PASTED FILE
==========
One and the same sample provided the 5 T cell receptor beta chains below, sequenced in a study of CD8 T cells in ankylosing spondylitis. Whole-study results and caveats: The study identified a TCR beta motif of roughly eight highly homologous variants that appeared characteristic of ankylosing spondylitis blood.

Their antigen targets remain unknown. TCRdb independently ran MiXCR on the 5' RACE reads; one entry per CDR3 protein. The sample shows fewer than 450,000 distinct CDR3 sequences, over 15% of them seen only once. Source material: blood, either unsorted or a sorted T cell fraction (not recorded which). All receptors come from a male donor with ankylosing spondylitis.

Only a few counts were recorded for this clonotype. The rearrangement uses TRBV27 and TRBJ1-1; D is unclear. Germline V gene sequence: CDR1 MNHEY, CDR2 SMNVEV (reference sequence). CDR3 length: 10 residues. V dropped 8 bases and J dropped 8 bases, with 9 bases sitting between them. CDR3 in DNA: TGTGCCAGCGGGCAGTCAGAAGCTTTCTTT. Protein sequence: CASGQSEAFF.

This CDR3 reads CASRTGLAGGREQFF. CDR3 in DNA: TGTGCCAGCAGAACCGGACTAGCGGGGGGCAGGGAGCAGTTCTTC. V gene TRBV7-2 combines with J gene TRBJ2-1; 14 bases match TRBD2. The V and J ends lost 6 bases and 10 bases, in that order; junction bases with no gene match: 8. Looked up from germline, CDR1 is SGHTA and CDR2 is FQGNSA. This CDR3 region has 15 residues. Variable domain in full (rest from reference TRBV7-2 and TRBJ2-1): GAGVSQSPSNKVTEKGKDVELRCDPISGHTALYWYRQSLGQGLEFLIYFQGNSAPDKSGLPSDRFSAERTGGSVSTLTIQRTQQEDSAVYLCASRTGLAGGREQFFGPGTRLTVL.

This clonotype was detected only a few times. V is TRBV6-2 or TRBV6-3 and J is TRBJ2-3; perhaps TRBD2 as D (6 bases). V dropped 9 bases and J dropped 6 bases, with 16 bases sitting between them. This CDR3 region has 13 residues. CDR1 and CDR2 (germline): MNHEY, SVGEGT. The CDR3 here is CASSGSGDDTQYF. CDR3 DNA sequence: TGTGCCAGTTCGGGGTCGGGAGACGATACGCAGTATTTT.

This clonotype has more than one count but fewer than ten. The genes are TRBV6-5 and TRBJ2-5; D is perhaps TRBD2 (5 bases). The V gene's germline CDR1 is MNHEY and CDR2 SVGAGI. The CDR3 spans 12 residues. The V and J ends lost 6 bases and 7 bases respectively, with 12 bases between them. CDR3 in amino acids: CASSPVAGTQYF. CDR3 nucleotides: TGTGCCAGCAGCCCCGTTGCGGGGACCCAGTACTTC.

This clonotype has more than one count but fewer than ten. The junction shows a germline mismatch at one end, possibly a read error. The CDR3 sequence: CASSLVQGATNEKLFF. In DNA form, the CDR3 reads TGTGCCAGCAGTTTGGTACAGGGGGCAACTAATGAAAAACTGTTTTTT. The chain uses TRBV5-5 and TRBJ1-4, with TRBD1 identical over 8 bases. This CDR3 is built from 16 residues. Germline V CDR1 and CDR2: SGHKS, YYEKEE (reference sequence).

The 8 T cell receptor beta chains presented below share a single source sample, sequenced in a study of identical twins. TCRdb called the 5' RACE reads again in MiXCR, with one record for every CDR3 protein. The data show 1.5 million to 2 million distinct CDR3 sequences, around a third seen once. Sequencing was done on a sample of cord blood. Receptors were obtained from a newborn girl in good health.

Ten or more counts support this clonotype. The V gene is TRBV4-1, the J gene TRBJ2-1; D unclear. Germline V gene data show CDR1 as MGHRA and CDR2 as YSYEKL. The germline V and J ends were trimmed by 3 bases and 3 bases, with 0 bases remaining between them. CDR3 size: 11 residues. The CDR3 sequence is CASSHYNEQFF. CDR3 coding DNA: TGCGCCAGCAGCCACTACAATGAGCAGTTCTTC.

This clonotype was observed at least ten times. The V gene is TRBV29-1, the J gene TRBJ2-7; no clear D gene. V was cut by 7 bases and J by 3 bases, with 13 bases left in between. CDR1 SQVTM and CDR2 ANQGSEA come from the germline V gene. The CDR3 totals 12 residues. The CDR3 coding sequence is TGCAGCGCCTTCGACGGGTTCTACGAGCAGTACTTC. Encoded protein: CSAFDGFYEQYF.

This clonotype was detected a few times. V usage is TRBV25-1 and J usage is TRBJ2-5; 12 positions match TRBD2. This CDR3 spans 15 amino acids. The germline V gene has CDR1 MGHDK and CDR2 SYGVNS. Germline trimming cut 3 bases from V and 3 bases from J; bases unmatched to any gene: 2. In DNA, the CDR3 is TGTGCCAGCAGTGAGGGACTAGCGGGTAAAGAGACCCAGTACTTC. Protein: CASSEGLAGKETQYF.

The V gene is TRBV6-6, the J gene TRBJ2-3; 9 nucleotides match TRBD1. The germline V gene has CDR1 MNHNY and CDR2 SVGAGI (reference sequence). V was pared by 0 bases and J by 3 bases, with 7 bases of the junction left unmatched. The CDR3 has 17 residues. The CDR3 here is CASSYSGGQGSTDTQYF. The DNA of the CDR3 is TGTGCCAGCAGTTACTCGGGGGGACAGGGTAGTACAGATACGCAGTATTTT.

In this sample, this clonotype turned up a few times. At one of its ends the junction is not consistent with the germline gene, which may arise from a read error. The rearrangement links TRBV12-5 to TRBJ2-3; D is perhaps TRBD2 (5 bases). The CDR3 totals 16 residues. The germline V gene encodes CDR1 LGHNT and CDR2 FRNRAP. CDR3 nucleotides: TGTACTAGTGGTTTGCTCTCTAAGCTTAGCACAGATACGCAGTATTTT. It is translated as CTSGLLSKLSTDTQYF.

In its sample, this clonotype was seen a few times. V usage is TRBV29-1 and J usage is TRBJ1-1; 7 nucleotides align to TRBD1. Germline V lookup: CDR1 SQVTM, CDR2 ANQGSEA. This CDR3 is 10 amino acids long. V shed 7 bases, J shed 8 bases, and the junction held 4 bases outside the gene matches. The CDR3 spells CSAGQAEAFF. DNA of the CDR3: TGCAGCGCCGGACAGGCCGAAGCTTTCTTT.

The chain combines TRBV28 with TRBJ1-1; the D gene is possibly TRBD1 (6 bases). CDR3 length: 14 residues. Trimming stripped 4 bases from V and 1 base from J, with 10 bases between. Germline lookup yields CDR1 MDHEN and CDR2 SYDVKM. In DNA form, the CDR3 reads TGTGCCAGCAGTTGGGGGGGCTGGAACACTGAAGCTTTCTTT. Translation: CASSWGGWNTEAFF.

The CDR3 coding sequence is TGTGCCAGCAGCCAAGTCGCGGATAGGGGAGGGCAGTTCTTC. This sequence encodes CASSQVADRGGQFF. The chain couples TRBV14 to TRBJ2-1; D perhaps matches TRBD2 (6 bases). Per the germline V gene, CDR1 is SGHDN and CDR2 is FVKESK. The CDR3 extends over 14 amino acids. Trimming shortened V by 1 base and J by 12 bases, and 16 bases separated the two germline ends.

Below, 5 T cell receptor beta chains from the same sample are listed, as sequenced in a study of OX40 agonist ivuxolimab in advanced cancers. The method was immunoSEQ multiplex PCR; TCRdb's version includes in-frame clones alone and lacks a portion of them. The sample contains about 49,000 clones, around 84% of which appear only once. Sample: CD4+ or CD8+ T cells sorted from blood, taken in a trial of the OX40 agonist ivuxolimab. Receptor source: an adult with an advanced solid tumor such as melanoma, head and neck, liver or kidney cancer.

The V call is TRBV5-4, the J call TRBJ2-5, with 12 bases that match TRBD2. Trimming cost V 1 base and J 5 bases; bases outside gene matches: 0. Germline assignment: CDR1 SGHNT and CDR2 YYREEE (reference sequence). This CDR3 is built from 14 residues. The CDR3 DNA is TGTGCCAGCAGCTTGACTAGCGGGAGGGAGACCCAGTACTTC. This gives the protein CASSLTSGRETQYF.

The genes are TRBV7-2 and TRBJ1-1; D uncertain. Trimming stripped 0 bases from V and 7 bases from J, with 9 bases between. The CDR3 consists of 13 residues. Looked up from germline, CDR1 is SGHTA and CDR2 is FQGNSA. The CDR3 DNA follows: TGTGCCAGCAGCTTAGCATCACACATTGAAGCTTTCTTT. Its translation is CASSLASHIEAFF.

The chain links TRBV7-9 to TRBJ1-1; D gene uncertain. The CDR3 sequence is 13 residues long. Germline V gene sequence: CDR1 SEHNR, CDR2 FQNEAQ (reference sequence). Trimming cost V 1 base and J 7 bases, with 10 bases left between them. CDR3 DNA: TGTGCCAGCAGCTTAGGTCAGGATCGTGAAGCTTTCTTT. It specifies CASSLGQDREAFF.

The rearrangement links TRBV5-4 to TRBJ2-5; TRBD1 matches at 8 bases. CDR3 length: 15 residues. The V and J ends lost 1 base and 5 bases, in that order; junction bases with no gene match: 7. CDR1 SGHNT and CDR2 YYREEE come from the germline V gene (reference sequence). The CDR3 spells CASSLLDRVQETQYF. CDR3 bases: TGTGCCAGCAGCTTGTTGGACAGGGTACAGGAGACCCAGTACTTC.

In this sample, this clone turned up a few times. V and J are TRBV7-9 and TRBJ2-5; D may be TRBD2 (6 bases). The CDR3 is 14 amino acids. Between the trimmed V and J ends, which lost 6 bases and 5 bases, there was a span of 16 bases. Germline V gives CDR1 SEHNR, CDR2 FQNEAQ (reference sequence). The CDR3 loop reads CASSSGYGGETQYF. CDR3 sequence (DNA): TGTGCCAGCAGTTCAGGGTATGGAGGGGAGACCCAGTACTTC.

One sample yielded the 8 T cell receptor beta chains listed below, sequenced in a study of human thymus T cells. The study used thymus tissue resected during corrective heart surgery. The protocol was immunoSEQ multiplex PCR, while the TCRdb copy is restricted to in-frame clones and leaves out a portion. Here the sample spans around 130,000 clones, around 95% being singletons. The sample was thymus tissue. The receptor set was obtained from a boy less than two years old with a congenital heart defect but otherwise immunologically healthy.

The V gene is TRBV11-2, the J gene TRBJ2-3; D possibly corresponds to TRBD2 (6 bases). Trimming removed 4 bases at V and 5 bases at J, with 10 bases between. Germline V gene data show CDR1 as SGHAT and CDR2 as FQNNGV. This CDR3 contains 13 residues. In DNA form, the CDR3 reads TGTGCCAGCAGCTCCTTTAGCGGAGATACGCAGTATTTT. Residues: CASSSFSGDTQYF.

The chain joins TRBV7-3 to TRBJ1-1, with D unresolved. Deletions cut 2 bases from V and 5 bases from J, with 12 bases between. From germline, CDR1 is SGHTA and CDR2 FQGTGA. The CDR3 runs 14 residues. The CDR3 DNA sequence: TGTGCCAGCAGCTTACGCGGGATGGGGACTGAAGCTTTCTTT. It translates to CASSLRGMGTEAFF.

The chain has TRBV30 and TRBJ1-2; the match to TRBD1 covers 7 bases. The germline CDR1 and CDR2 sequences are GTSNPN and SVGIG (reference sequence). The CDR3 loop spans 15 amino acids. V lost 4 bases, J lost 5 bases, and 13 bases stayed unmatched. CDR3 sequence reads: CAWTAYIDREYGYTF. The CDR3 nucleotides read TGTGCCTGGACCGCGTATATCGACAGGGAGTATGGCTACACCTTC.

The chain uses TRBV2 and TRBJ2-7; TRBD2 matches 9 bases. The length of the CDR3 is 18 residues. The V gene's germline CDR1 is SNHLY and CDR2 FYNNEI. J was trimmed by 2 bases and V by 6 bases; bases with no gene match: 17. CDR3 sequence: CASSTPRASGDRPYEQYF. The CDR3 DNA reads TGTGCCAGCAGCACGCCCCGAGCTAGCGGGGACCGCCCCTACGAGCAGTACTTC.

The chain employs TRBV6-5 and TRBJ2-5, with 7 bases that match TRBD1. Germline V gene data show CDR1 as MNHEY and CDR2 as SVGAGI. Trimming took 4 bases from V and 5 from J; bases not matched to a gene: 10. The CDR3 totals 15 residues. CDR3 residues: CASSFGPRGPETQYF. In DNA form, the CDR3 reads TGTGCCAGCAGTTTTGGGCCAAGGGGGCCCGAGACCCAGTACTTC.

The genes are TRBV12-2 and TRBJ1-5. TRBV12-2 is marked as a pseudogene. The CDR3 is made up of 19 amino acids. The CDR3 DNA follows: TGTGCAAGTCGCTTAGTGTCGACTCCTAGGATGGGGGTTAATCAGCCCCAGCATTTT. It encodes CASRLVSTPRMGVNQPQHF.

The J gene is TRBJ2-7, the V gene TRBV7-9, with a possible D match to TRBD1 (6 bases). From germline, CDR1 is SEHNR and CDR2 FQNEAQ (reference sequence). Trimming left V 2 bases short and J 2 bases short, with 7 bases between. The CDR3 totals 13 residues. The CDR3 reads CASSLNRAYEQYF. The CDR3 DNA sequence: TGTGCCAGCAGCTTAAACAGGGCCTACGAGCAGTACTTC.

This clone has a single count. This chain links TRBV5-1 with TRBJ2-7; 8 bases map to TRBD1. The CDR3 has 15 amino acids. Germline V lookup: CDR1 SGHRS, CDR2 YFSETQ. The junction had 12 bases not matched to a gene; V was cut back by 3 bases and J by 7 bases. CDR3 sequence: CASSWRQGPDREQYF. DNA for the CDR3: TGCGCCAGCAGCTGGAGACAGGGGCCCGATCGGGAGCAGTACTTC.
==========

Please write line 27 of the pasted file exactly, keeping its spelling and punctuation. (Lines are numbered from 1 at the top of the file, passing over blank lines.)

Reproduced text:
The chain uses TRBV2 and TRBJ2-7; TRBD2 matches 9 bases. The length of the CDR3 is 18 residues. The V gene's germline CDR1 is SNHLY and CDR2 FYNNEI. J was trimmed by 2 bases and V by 6 bases; bases with no gene match: 17. CDR3 sequence: CASSTPRASGDRPYEQYF. The CDR3 DNA reads TGTGCCAGCAGCACGCCCCGAGCTAGCGGGGACCGCCCCTACGAGCAGTACTTC.